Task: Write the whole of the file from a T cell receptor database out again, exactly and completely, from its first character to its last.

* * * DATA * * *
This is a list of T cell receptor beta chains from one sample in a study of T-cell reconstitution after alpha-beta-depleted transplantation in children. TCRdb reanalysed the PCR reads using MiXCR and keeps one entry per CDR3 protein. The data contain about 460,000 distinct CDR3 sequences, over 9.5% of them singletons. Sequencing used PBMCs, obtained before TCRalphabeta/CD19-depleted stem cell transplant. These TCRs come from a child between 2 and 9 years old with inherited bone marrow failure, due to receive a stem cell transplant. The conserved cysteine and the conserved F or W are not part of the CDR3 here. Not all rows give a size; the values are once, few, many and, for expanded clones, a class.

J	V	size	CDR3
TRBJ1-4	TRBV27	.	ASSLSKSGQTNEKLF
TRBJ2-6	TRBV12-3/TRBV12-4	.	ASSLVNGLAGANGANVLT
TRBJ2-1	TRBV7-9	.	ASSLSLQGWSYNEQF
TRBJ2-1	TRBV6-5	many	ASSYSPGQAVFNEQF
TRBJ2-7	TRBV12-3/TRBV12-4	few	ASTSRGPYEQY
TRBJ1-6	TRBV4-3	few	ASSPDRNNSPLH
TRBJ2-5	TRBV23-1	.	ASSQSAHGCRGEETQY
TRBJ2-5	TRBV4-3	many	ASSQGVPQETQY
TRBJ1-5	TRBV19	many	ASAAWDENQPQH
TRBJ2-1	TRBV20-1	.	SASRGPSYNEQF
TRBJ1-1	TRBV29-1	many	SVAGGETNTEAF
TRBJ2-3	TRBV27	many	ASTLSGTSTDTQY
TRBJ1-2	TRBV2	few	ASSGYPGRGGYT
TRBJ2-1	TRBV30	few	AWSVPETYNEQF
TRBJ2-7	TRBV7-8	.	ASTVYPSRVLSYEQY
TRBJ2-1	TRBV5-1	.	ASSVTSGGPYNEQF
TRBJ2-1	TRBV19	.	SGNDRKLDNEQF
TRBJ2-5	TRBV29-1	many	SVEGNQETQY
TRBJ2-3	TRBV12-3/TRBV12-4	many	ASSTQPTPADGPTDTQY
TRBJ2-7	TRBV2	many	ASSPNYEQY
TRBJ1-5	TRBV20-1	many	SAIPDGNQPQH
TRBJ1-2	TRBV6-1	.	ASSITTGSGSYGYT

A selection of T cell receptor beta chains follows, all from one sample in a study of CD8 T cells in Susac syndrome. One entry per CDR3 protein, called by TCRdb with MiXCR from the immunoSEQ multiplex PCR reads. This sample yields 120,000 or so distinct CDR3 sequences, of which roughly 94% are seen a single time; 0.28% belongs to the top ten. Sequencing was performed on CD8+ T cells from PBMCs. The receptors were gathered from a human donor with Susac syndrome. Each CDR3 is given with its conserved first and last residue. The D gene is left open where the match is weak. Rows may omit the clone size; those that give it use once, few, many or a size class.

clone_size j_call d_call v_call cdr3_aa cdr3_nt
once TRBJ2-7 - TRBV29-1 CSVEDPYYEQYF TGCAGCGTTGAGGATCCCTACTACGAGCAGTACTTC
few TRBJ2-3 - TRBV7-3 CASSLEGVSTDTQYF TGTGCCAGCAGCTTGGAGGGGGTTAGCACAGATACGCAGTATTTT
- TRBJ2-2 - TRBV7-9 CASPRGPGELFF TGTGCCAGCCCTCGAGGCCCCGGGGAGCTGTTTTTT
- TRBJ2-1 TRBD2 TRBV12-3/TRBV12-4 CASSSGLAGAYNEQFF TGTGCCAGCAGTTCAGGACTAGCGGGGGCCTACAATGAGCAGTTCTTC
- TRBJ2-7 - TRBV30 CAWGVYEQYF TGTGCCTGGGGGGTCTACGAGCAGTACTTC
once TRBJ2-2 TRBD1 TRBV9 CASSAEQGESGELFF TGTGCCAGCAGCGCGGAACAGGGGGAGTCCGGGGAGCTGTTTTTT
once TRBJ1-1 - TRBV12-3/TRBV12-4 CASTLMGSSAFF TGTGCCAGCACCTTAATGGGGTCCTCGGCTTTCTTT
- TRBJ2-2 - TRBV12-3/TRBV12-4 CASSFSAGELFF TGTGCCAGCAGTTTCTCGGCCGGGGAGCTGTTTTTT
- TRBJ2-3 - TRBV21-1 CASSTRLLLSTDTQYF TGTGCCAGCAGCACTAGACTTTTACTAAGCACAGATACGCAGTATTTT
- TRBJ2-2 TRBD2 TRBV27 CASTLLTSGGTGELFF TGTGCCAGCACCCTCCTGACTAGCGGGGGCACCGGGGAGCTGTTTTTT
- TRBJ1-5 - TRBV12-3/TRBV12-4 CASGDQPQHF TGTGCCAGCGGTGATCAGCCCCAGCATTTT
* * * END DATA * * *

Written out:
This is a list of T cell receptor beta chains from one sample in a study of T-cell reconstitution after alpha-beta-depleted transplantation in children. TCRdb reanalysed the PCR reads using MiXCR and keeps one entry per CDR3 protein. The data contain about 460,000 distinct CDR3 sequences, over 9.5% of them singletons. Sequencing used PBMCs, obtained before TCRalphabeta/CD19-depleted stem cell transplant. These TCRs come from a child between 2 and 9 years old with inherited bone marrow failure, due to receive a stem cell transplant. The conserved cysteine and the conserved F or W are not part of the CDR3 here. Not all rows give a size; the values are once, few, many and, for expanded clones, a class.

J	V	size	CDR3
TRBJ1-4	TRBV27	.	ASSLSKSGQTNEKLF
TRBJ2-6	TRBV12-3/TRBV12-4	.	ASSLVNGLAGANGANVLT
TRBJ2-1	TRBV7-9	.	ASSLSLQGWSYNEQF
TRBJ2-1	TRBV6-5	many	ASSYSPGQAVFNEQF
TRBJ2-7	TRBV12-3/TRBV12-4	few	ASTSRGPYEQY
TRBJ1-6	TRBV4-3	few	ASSPDRNNSPLH
TRBJ2-5	TRBV23-1	.	ASSQSAHGCRGEETQY
TRBJ2-5	TRBV4-3	many	ASSQGVPQETQY
TRBJ1-5	TRBV19	many	ASAAWDENQPQH
TRBJ2-1	TRBV20-1	.	SASRGPSYNEQF
TRBJ1-1	TRBV29-1	many	SVAGGETNTEAF
TRBJ2-3	TRBV27	many	ASTLSGTSTDTQY
TRBJ1-2	TRBV2	few	ASSGYPGRGGYT
TRBJ2-1	TRBV30	few	AWSVPETYNEQF
TRBJ2-7	TRBV7-8	.	ASTVYPSRVLSYEQY
TRBJ2-1	TRBV5-1	.	ASSVTSGGPYNEQF
TRBJ2-1	TRBV19	.	SGNDRKLDNEQF
TRBJ2-5	TRBV29-1	many	SVEGNQETQY
TRBJ2-3	TRBV12-3/TRBV12-4	many	ASSTQPTPADGPTDTQY
TRBJ2-7	TRBV2	many	ASSPNYEQY
TRBJ1-5	TRBV20-1	many	SAIPDGNQPQH
TRBJ1-2	TRBV6-1	.	ASSITTGSGSYGYT

A selection of T cell receptor beta chains follows, all from one sample in a study of CD8 T cells in Susac syndrome. One entry per CDR3 protein, called by TCRdb with MiXCR from the immunoSEQ multiplex PCR reads. This sample yields 120,000 or so distinct CDR3 sequences, of which roughly 94% are seen a single time; 0.28% belongs to the top ten. Sequencing was performed on CD8+ T cells from PBMCs. The receptors were gathered from a human donor with Susac syndrome. Each CDR3 is given with its conserved first and last residue. The D gene is left open where the match is weak. Rows may omit the clone size; those that give it use once, few, many or a size class.

clone_size j_call d_call v_call cdr3_aa cdr3_nt
once TRBJ2-7 - TRBV29-1 CSVEDPYYEQYF TGCAGCGTTGAGGATCCCTACTACGAGCAGTACTTC
few TRBJ2-3 - TRBV7-3 CASSLEGVSTDTQYF TGTGCCAGCAGCTTGGAGGGGGTTAGCACAGATACGCAGTATTTT
- TRBJ2-2 - TRBV7-9 CASPRGPGELFF TGTGCCAGCCCTCGAGGCCCCGGGGAGCTGTTTTTT
- TRBJ2-1 TRBD2 TRBV12-3/TRBV12-4 CASSSGLAGAYNEQFF TGTGCCAGCAGTTCAGGACTAGCGGGGGCCTACAATGAGCAGTTCTTC
- TRBJ2-7 - TRBV30 CAWGVYEQYF TGTGCCTGGGGGGTCTACGAGCAGTACTTC
once TRBJ2-2 TRBD1 TRBV9 CASSAEQGESGELFF TGTGCCAGCAGCGCGGAACAGGGGGAGTCCGGGGAGCTGTTTTTT
once TRBJ1-1 - TRBV12-3/TRBV12-4 CASTLMGSSAFF TGTGCCAGCACCTTAATGGGGTCCTCGGCTTTCTTT
- TRBJ2-2 - TRBV12-3/TRBV12-4 CASSFSAGELFF TGTGCCAGCAGTTTCTCGGCCGGGGAGCTGTTTTTT
- TRBJ2-3 - TRBV21-1 CASSTRLLLSTDTQYF TGTGCCAGCAGCACTAGACTTTTACTAAGCACAGATACGCAGTATTTT
- TRBJ2-2 TRBD2 TRBV27 CASTLLTSGGTGELFF TGTGCCAGCACCCTCCTGACTAGCGGGGGCACCGGGGAGCTGTTTTTT
- TRBJ1-5 - TRBV12-3/TRBV12-4 CASGDQPQHF TGTGCCAGCGGTGATCAGCCCCAGCATTTT